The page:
Somali culture takes center stage at the annual Columbus Somali Culture Festival

One of the organizers of the second annual Columbus Somali Culture Festival believes that now, more than ever, events that help people bridge their differences are important.

“Given everything that’s going on, there couldn’t have been a better time for such events that break stereotypes and showcase the diversity and beauty of central Ohio,” said Ismail Mohamed, a program coordinator for Our Helpers.

Our Helpers is a Northland-based nonprofit organization founded in 2012 that offers a variety of services to immigrants and refugees.

“Mainly this event is bringing people together, bringing the Somali community to the broader community … and also for the Somali community to know and meet with the broader community,” Hodan Mohammed, founder of Our Helpers, said of the Nov. 17-18 festival.

According to information on the online Eventbrite site about the festival, Columbus is now home to 60,000 Somalis.

The festival is designed to “celebrate the city’s openness to immigrants and allow visitors and locals alike to experience the uniqueness of Somali culture through its food, art and history.”

The Columbus Somali Culture Festival opens at 7 p.m. Nov. 17 and at noon Nov. 18 at the Northland Performing Arts Center, 4441 Tamarack Blvd.

Admission costs $15. Tickets will be sold at the door or may be ordered in advance at

Events will include displays of historical artifacts, music, demonstrations of different types of dances, skits and a fashion show. Somali cuisine, a fusion of different traditions, including East Africa, Arab, Turkish and Italian influences, will be featured.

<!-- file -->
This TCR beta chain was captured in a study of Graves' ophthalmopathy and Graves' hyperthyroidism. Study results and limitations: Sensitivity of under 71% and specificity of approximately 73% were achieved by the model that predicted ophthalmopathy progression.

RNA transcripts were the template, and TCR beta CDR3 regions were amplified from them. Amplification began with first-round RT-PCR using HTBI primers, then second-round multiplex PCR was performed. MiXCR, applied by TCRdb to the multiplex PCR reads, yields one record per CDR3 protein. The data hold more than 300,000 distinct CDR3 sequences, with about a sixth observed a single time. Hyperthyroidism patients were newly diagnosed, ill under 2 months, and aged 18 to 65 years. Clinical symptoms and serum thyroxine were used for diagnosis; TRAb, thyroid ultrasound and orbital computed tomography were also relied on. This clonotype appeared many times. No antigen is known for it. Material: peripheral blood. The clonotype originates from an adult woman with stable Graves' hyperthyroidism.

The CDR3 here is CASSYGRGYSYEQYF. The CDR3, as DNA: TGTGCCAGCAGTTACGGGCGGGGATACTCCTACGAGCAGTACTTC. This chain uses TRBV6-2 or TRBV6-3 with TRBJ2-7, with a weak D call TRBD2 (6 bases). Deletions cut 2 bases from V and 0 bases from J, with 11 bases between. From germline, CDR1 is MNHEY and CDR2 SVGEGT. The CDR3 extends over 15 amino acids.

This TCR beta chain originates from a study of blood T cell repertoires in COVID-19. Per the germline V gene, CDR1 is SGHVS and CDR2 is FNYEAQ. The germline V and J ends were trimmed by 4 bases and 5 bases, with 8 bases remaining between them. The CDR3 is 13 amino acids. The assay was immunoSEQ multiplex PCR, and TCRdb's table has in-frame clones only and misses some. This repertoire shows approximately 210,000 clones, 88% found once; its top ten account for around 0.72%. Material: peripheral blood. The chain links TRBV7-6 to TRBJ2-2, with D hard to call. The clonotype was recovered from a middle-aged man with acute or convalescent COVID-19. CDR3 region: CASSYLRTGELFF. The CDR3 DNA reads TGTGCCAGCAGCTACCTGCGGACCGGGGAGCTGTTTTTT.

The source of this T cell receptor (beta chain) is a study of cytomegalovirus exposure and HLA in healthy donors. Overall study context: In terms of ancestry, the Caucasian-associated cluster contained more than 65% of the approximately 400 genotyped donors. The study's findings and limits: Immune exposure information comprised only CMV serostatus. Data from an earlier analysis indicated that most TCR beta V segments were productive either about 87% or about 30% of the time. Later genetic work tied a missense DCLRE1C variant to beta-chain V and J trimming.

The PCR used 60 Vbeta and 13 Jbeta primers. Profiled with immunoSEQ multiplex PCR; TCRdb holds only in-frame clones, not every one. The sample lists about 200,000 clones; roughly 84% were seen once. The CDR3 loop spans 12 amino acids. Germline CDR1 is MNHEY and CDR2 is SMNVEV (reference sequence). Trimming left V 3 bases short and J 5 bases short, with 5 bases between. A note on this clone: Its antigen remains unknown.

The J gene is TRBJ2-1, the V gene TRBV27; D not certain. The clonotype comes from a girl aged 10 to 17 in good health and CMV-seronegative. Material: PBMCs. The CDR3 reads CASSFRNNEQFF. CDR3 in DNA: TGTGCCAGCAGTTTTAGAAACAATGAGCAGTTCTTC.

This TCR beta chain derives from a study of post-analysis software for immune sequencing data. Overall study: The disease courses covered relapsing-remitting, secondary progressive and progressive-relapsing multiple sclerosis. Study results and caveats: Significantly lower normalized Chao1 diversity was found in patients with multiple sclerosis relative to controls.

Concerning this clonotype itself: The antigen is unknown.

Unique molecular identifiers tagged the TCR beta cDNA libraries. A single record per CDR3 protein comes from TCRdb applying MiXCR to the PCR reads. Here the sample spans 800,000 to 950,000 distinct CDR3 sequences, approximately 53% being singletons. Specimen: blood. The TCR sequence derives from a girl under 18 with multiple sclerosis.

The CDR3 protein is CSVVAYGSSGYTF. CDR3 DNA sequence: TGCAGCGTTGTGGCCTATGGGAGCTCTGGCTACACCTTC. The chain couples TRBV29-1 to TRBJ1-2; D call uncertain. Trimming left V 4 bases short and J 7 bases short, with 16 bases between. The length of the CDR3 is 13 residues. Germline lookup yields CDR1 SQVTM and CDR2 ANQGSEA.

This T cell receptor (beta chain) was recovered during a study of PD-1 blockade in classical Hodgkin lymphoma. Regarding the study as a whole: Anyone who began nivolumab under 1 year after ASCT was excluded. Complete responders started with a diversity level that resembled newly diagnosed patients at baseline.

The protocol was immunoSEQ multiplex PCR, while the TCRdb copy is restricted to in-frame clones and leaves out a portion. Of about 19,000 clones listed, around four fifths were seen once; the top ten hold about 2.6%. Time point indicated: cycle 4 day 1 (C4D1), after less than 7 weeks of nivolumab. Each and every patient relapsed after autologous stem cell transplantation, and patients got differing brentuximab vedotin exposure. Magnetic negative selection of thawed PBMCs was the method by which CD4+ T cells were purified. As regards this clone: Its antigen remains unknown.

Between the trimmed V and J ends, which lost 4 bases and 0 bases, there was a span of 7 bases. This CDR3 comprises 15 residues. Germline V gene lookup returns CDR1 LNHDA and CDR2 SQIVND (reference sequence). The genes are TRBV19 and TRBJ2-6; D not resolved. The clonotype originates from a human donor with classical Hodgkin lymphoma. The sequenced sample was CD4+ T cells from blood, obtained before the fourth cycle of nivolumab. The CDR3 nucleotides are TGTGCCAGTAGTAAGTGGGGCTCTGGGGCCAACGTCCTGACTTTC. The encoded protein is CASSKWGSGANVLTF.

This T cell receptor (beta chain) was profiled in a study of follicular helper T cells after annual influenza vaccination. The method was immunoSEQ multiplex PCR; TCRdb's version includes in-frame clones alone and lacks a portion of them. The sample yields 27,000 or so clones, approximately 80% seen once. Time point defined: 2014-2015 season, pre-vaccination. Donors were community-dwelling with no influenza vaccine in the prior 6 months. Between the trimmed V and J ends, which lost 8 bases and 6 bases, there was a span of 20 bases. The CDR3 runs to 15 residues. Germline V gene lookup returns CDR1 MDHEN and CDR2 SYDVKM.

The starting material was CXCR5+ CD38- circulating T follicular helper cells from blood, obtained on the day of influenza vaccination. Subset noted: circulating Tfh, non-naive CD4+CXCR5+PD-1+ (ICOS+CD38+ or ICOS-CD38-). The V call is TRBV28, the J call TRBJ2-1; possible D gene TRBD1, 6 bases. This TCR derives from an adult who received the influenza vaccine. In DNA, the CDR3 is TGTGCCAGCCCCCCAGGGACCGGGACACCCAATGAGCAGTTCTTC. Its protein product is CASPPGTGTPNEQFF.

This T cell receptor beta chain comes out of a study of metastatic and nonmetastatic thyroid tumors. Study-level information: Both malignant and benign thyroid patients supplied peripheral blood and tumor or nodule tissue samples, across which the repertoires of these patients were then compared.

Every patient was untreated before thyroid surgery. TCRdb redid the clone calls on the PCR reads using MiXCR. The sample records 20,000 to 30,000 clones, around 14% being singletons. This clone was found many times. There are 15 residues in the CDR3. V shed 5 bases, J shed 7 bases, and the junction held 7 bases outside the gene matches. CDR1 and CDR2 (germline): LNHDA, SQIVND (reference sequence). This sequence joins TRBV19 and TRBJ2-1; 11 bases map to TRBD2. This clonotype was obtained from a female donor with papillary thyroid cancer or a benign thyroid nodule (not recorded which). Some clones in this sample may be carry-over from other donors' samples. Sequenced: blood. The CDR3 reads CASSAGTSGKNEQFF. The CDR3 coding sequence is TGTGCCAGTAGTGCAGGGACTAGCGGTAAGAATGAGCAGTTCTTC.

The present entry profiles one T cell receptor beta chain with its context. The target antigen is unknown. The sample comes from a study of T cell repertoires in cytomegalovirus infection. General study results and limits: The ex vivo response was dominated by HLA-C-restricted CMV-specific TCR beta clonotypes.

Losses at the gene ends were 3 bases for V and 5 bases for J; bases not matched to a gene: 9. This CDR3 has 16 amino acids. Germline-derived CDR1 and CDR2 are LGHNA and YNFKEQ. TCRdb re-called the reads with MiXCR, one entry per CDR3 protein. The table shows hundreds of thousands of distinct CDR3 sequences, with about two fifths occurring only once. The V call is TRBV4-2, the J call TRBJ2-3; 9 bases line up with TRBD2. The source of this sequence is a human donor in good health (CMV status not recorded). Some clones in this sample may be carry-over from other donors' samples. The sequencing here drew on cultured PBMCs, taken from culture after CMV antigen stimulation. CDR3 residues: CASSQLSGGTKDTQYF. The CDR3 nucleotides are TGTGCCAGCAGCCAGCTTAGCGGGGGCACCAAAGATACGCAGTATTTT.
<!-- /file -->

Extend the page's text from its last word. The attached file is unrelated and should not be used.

Jibril Mohamed, professor of Somali at Ohio State University and a member of the Community Relations Commission, said he is pleased to see the festival will emphasize the cultural side of his homeland.

“Somalia is a nation of poets where poets are role models whose verse is known by heart,” he said. “In the diaspora, there is a resurgence of Somali language and culture as artists such as K’naan and young poets such as Warsan Shire embrace their traditional roots of artistic expression.

“The Somali festival is part of this cultural revival and it is a way for Somali-Americans in Columbus to celebrate their heritage while exposing Somali music and artifacts not only to Somali youth but also to the wider public in central Ohio.”

“Most people get their impressions of Somalis from the news, and it’s not good,” said Ismail Mohamed, who is not related to Jibril Mohamed. “A lot of people have legitimate questions. They’re curious. We don’t want them to fill in the gaps with what Fox News says.

“We’re hoping to have a lot of non-Somalis, and a lot of young Somalis.”

The sons and daughters of Somali immigrants could definitely benefit from attending the festival, he said.

“They don’t have an understanding of the culture,” Mohamed said. “They don’t have a full understanding of it. We want to convey to them we’re a nation of immigrants. Everyone came here from somewhere else, unless you’re Native American.

“You can love this country and absolutely still have some connection to your native land.”

“We are in the process of uniting the community and finding common goals,” Our Helpers founder Mohammed said. “This is the beginning of doing so.

“Each and every one of the community is invited.”



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